Revolution, Rural Zanzibar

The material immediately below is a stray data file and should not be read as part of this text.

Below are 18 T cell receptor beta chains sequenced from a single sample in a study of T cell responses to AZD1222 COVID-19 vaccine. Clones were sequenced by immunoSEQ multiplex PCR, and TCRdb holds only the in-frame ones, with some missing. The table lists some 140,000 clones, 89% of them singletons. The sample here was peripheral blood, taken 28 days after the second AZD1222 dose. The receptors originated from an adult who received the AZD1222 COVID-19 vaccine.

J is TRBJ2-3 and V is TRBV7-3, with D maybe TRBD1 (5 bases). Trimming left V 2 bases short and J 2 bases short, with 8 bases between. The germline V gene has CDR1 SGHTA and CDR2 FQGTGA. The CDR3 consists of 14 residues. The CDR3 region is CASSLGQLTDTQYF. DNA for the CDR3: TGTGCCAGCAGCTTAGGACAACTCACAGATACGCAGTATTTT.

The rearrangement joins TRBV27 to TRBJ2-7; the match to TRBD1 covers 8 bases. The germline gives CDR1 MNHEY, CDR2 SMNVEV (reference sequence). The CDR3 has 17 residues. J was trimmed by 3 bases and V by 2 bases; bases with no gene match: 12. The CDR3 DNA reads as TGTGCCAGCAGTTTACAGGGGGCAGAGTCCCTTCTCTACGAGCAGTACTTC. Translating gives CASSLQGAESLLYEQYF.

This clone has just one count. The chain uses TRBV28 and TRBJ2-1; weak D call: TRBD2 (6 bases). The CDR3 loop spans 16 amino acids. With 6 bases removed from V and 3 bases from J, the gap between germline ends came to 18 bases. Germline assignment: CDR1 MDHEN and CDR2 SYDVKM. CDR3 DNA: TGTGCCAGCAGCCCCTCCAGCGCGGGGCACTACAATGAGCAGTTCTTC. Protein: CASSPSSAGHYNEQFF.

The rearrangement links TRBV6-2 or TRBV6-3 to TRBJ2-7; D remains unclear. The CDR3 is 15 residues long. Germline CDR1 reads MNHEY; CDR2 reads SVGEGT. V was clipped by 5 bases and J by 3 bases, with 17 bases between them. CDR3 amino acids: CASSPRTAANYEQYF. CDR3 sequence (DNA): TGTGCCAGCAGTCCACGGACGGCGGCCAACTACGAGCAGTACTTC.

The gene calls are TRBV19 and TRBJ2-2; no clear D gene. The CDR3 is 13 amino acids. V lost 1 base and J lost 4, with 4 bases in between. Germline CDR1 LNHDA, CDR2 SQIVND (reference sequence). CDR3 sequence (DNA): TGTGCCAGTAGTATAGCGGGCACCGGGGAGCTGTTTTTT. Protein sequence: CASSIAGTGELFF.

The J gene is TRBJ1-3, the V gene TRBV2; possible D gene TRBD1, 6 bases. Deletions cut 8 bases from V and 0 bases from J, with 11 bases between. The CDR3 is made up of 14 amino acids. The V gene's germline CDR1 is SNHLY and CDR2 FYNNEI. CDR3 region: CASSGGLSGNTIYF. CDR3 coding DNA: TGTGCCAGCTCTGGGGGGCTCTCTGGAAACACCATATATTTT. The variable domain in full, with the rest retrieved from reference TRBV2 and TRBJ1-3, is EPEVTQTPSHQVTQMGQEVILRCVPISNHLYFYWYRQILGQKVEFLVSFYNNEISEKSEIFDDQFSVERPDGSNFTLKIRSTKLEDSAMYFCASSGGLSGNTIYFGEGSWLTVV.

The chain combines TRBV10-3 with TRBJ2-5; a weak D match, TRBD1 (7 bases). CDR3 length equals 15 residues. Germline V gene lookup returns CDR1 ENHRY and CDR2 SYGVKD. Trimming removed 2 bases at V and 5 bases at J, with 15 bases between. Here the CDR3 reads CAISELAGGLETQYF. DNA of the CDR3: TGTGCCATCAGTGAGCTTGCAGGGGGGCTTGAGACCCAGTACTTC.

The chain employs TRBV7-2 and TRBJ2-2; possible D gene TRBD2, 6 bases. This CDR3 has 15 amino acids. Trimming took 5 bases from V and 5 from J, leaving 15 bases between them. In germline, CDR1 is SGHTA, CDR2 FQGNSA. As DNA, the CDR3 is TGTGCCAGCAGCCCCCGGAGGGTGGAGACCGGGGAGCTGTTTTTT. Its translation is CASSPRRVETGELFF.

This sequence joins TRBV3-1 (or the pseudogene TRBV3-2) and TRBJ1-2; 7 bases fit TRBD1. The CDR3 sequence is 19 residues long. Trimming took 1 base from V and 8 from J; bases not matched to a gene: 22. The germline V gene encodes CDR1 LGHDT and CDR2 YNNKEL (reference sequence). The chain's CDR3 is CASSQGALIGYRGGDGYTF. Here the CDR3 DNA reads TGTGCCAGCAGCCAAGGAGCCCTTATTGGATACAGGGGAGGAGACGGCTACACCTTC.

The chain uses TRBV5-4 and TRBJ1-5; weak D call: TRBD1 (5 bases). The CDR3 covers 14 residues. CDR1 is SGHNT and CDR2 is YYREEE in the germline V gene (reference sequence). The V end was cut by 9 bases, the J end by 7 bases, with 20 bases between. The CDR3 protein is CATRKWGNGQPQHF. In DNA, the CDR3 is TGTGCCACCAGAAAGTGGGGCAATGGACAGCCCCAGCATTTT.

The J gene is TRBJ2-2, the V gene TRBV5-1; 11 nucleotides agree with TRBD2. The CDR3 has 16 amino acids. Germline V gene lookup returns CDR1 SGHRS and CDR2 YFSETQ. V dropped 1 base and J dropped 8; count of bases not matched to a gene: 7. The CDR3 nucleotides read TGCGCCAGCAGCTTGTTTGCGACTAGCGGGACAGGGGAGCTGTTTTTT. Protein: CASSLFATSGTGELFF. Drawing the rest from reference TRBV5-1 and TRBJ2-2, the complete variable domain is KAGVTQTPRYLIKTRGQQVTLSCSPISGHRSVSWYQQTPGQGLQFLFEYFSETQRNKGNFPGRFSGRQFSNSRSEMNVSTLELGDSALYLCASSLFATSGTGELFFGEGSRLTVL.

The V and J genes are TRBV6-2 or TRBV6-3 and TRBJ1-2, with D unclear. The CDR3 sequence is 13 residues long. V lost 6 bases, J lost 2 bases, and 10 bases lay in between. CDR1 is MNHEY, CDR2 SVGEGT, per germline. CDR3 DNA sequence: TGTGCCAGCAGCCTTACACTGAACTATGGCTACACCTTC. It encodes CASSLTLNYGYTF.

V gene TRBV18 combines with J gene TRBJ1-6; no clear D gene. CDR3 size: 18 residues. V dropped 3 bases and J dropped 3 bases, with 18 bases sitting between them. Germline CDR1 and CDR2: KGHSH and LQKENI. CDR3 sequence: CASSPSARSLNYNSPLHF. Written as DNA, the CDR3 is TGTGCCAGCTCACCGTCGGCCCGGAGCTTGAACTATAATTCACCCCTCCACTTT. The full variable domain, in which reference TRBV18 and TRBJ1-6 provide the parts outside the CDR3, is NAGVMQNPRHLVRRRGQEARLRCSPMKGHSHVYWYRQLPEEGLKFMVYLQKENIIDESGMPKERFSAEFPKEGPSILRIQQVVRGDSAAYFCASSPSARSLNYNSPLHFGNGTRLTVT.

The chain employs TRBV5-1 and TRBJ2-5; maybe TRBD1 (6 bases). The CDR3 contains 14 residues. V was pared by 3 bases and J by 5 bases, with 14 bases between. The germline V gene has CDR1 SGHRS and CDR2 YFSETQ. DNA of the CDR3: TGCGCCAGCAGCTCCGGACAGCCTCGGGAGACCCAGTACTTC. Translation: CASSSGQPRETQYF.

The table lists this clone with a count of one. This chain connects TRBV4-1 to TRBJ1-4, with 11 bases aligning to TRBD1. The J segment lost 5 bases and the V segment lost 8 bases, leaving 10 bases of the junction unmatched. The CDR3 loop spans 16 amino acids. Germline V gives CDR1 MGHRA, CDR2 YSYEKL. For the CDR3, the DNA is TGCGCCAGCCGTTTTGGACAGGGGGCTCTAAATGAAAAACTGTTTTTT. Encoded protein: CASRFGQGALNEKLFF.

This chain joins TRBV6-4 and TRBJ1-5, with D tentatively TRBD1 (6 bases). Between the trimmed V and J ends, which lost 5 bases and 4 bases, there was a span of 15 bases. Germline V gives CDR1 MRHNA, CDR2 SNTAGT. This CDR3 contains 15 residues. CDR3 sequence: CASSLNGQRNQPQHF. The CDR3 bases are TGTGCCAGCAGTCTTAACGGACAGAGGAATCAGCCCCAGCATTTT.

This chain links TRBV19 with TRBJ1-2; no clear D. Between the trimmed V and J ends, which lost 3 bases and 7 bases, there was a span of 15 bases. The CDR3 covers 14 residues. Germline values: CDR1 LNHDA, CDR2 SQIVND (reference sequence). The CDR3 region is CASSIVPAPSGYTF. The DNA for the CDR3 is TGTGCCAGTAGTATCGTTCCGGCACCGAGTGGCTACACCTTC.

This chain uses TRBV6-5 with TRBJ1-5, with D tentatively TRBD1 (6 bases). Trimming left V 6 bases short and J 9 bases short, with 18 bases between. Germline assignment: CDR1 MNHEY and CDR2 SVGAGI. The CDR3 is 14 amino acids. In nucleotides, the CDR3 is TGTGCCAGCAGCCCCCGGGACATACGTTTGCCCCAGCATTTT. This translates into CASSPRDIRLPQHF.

On the northeast coast of the tiny island of Zanzibar lies a small village called Matemwe. About six thousand inhabitants are scattered among palm trees in dwellings that stretch across five miles of coastline. There is no electricity in the village and the road leading to town was paved just a few years ago. No one is sure about the origins of the local people, but there are accounts carried down by elders who remember the stories told by their ancestors. One story tells of Africans who came from the mainland and settled in Matemwe, originally calling it Mumni. They subsequently broke into four branches and spread throughout the entire island. This story is among many that are remembered by inhabitants on the island and represents an example of oral history kept by a people to recall their past. Not only are origin stories remembered, but more recent events are also stored in the minds of people to be retold at a later time. Like the stories of past centuries chat are filled with fabrications and abstractions, the memory of more recent events can also contain contradictions. Even for chose who witnessed a certain event, how it is remembered may be different from another person who was also present. This problem exists on the island of Zanzibar and in the village of Matemwe.